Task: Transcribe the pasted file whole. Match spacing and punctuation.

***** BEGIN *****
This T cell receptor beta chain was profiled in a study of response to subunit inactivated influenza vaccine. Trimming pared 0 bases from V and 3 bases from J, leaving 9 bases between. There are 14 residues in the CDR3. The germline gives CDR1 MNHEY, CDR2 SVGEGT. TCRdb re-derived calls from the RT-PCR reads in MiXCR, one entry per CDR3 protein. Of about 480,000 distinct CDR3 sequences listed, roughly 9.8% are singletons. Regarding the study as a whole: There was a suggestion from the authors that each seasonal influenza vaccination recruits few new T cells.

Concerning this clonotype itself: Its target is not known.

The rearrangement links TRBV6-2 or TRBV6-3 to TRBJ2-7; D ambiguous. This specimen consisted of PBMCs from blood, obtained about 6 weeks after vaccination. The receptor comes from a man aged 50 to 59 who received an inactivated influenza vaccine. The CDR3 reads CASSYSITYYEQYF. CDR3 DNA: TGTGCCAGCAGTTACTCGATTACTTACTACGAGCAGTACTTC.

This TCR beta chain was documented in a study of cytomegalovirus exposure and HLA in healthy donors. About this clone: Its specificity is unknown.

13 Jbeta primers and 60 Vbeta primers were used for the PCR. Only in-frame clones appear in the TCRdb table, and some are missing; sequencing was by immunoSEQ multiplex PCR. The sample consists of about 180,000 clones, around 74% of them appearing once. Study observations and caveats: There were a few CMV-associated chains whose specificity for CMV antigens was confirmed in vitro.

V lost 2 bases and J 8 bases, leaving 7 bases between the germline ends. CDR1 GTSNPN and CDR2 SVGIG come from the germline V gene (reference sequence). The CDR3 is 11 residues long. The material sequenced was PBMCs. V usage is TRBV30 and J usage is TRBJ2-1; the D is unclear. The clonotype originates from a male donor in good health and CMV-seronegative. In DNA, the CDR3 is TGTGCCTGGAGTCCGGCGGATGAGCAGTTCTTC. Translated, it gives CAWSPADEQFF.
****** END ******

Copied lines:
This T cell receptor beta chain was profiled in a study of response to subunit inactivated influenza vaccine. Trimming pared 0 bases from V and 3 bases from J, leaving 9 bases between. There are 14 residues in the CDR3. The germline gives CDR1 MNHEY, CDR2 SVGEGT. TCRdb re-derived calls from the RT-PCR reads in MiXCR, one entry per CDR3 protein. Of about 480,000 distinct CDR3 sequences listed, roughly 9.8% are singletons. Regarding the study as a whole: There was a suggestion from the authors that each seasonal influenza vaccination recruits few new T cells.

Concerning this clonotype itself: Its target is not known.

The rearrangement links TRBV6-2 or TRBV6-3 to TRBJ2-7; D ambiguous. This specimen consisted of PBMCs from blood, obtained about 6 weeks after vaccination. The receptor comes from a man aged 50 to 59 who received an inactivated influenza vaccine. The CDR3 reads CASSYSITYYEQYF. CDR3 DNA: TGTGCCAGCAGTTACTCGATTACTTACTACGAGCAGTACTTC.

This TCR beta chain was documented in a study of cytomegalovirus exposure and HLA in healthy donors. About this clone: Its specificity is unknown.

13 Jbeta primers and 60 Vbeta primers were used for the PCR. Only in-frame clones appear in the TCRdb table, and some are missing; sequencing was by immunoSEQ multiplex PCR. The sample consists of about 180,000 clones, around 74% of them appearing once. Study observations and caveats: There were a few CMV-associated chains whose specificity for CMV antigens was confirmed in vitro.

V lost 2 bases and J 8 bases, leaving 7 bases between the germline ends. CDR1 GTSNPN and CDR2 SVGIG come from the germline V gene (reference sequence). The CDR3 is 11 residues long. The material sequenced was PBMCs. V usage is TRBV30 and J usage is TRBJ2-1; the D is unclear. The clonotype originates from a male donor in good health and CMV-seronegative. In DNA, the CDR3 is TGTGCCTGGAGTCCGGCGGATGAGCAGTTCTTC. Translated, it gives CAWSPADEQFF.